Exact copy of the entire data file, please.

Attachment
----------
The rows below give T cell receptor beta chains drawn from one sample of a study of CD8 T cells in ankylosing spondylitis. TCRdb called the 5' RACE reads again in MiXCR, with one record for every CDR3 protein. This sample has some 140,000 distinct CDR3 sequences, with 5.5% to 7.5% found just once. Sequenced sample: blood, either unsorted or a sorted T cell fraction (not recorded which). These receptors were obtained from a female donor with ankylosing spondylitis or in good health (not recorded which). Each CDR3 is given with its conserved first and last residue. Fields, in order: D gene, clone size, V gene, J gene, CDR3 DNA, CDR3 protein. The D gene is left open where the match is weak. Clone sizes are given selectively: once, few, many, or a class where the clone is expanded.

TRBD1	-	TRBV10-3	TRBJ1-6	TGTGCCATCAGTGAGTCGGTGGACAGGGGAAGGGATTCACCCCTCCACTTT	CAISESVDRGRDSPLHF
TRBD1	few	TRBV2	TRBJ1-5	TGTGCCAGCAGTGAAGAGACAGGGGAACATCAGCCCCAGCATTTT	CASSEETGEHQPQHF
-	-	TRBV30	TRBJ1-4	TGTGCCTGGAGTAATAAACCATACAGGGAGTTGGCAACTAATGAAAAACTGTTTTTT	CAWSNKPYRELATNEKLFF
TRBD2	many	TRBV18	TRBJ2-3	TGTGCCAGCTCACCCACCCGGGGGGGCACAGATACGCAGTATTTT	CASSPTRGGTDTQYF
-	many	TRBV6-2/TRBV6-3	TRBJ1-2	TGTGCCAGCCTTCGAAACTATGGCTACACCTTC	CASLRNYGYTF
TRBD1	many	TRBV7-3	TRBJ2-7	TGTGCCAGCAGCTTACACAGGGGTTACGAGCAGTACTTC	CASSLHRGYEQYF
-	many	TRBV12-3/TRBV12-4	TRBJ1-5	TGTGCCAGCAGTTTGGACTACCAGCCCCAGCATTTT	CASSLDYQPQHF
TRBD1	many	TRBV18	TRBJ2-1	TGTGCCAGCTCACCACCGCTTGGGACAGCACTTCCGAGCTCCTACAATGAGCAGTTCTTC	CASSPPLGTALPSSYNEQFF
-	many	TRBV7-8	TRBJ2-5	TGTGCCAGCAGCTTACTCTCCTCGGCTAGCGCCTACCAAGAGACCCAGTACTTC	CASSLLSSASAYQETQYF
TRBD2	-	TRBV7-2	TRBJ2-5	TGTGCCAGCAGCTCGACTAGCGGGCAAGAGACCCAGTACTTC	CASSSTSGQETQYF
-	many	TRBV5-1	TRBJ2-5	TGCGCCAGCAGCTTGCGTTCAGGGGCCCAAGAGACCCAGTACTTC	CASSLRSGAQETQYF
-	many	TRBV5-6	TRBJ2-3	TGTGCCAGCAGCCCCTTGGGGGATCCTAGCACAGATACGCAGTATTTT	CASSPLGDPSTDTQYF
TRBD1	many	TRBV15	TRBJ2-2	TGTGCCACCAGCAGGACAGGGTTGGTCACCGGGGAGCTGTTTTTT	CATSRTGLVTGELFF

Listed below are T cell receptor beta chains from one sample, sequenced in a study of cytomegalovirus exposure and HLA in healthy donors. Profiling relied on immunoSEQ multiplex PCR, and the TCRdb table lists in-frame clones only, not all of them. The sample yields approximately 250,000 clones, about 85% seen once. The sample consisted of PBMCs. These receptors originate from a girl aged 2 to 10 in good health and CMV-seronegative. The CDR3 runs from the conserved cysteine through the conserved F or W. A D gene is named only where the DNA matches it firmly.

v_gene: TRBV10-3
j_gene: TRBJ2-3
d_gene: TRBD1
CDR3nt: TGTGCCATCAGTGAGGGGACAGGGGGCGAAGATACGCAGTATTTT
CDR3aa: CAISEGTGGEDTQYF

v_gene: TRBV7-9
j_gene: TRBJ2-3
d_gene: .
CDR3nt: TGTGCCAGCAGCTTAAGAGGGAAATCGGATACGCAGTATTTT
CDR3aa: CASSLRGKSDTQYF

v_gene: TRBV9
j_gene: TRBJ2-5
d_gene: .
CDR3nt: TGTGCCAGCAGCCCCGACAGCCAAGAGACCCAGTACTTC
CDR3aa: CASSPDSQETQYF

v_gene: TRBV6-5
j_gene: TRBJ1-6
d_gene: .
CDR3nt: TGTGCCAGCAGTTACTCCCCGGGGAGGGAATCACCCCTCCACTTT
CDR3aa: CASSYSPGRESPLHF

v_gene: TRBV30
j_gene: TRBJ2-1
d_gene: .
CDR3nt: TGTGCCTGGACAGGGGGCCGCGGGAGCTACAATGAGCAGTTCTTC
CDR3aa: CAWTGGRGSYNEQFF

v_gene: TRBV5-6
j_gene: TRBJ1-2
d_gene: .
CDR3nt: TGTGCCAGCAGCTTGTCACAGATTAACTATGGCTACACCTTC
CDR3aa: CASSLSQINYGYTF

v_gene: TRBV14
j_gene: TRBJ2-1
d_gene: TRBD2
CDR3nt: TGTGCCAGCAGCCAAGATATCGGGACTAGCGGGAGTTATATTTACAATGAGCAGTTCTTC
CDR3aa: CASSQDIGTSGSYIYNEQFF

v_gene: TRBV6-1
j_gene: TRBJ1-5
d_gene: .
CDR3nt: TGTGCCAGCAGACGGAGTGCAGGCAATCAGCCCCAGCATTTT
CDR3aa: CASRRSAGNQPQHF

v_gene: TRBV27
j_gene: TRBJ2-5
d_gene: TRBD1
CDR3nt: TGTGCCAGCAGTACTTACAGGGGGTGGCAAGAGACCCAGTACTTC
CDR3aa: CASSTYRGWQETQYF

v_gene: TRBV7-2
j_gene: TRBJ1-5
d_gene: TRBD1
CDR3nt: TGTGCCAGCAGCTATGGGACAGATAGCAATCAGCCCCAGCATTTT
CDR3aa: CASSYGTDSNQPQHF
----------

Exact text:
The rows below give T cell receptor beta chains drawn from one sample of a study of CD8 T cells in ankylosing spondylitis. TCRdb called the 5' RACE reads again in MiXCR, with one record for every CDR3 protein. This sample has some 140,000 distinct CDR3 sequences, with 5.5% to 7.5% found just once. Sequenced sample: blood, either unsorted or a sorted T cell fraction (not recorded which). These receptors were obtained from a female donor with ankylosing spondylitis or in good health (not recorded which). Each CDR3 is given with its conserved first and last residue. Fields, in order: D gene, clone size, V gene, J gene, CDR3 DNA, CDR3 protein. The D gene is left open where the match is weak. Clone sizes are given selectively: once, few, many, or a class where the clone is expanded.

TRBD1	-	TRBV10-3	TRBJ1-6	TGTGCCATCAGTGAGTCGGTGGACAGGGGAAGGGATTCACCCCTCCACTTT	CAISESVDRGRDSPLHF
TRBD1	few	TRBV2	TRBJ1-5	TGTGCCAGCAGTGAAGAGACAGGGGAACATCAGCCCCAGCATTTT	CASSEETGEHQPQHF
-	-	TRBV30	TRBJ1-4	TGTGCCTGGAGTAATAAACCATACAGGGAGTTGGCAACTAATGAAAAACTGTTTTTT	CAWSNKPYRELATNEKLFF
TRBD2	many	TRBV18	TRBJ2-3	TGTGCCAGCTCACCCACCCGGGGGGGCACAGATACGCAGTATTTT	CASSPTRGGTDTQYF
-	many	TRBV6-2/TRBV6-3	TRBJ1-2	TGTGCCAGCCTTCGAAACTATGGCTACACCTTC	CASLRNYGYTF
TRBD1	many	TRBV7-3	TRBJ2-7	TGTGCCAGCAGCTTACACAGGGGTTACGAGCAGTACTTC	CASSLHRGYEQYF
-	many	TRBV12-3/TRBV12-4	TRBJ1-5	TGTGCCAGCAGTTTGGACTACCAGCCCCAGCATTTT	CASSLDYQPQHF
TRBD1	many	TRBV18	TRBJ2-1	TGTGCCAGCTCACCACCGCTTGGGACAGCACTTCCGAGCTCCTACAATGAGCAGTTCTTC	CASSPPLGTALPSSYNEQFF
-	many	TRBV7-8	TRBJ2-5	TGTGCCAGCAGCTTACTCTCCTCGGCTAGCGCCTACCAAGAGACCCAGTACTTC	CASSLLSSASAYQETQYF
TRBD2	-	TRBV7-2	TRBJ2-5	TGTGCCAGCAGCTCGACTAGCGGGCAAGAGACCCAGTACTTC	CASSSTSGQETQYF
-	many	TRBV5-1	TRBJ2-5	TGCGCCAGCAGCTTGCGTTCAGGGGCCCAAGAGACCCAGTACTTC	CASSLRSGAQETQYF
-	many	TRBV5-6	TRBJ2-3	TGTGCCAGCAGCCCCTTGGGGGATCCTAGCACAGATACGCAGTATTTT	CASSPLGDPSTDTQYF
TRBD1	many	TRBV15	TRBJ2-2	TGTGCCACCAGCAGGACAGGGTTGGTCACCGGGGAGCTGTTTTTT	CATSRTGLVTGELFF

Listed below are T cell receptor beta chains from one sample, sequenced in a study of cytomegalovirus exposure and HLA in healthy donors. Profiling relied on immunoSEQ multiplex PCR, and the TCRdb table lists in-frame clones only, not all of them. The sample yields approximately 250,000 clones, about 85% seen once. The sample consisted of PBMCs. These receptors originate from a girl aged 2 to 10 in good health and CMV-seronegative. The CDR3 runs from the conserved cysteine through the conserved F or W. A D gene is named only where the DNA matches it firmly.

v_gene: TRBV10-3
j_gene: TRBJ2-3
d_gene: TRBD1
CDR3nt: TGTGCCATCAGTGAGGGGACAGGGGGCGAAGATACGCAGTATTTT
CDR3aa: CAISEGTGGEDTQYF

v_gene: TRBV7-9
j_gene: TRBJ2-3
d_gene: .
CDR3nt: TGTGCCAGCAGCTTAAGAGGGAAATCGGATACGCAGTATTTT
CDR3aa: CASSLRGKSDTQYF

v_gene: TRBV9
j_gene: TRBJ2-5
d_gene: .
CDR3nt: TGTGCCAGCAGCCCCGACAGCCAAGAGACCCAGTACTTC
CDR3aa: CASSPDSQETQYF

v_gene: TRBV6-5
j_gene: TRBJ1-6
d_gene: .
CDR3nt: TGTGCCAGCAGTTACTCCCCGGGGAGGGAATCACCCCTCCACTTT
CDR3aa: CASSYSPGRESPLHF

v_gene: TRBV30
j_gene: TRBJ2-1
d_gene: .
CDR3nt: TGTGCCTGGACAGGGGGCCGCGGGAGCTACAATGAGCAGTTCTTC
CDR3aa: CAWTGGRGSYNEQFF

v_gene: TRBV5-6
j_gene: TRBJ1-2
d_gene: .
CDR3nt: TGTGCCAGCAGCTTGTCACAGATTAACTATGGCTACACCTTC
CDR3aa: CASSLSQINYGYTF

v_gene: TRBV14
j_gene: TRBJ2-1
d_gene: TRBD2
CDR3nt: TGTGCCAGCAGCCAAGATATCGGGACTAGCGGGAGTTATATTTACAATGAGCAGTTCTTC
CDR3aa: CASSQDIGTSGSYIYNEQFF

v_gene: TRBV6-1
j_gene: TRBJ1-5
d_gene: .
CDR3nt: TGTGCCAGCAGACGGAGTGCAGGCAATCAGCCCCAGCATTTT
CDR3aa: CASRRSAGNQPQHF

v_gene: TRBV27
j_gene: TRBJ2-5
d_gene: TRBD1
CDR3nt: TGTGCCAGCAGTACTTACAGGGGGTGGCAAGAGACCCAGTACTTC
CDR3aa: CASSTYRGWQETQYF

v_gene: TRBV7-2
j_gene: TRBJ1-5
d_gene: TRBD1
CDR3nt: TGTGCCAGCAGCTATGGGACAGATAGCAATCAGCCCCAGCATTTT
CDR3aa: CASSYGTDSNQPQHF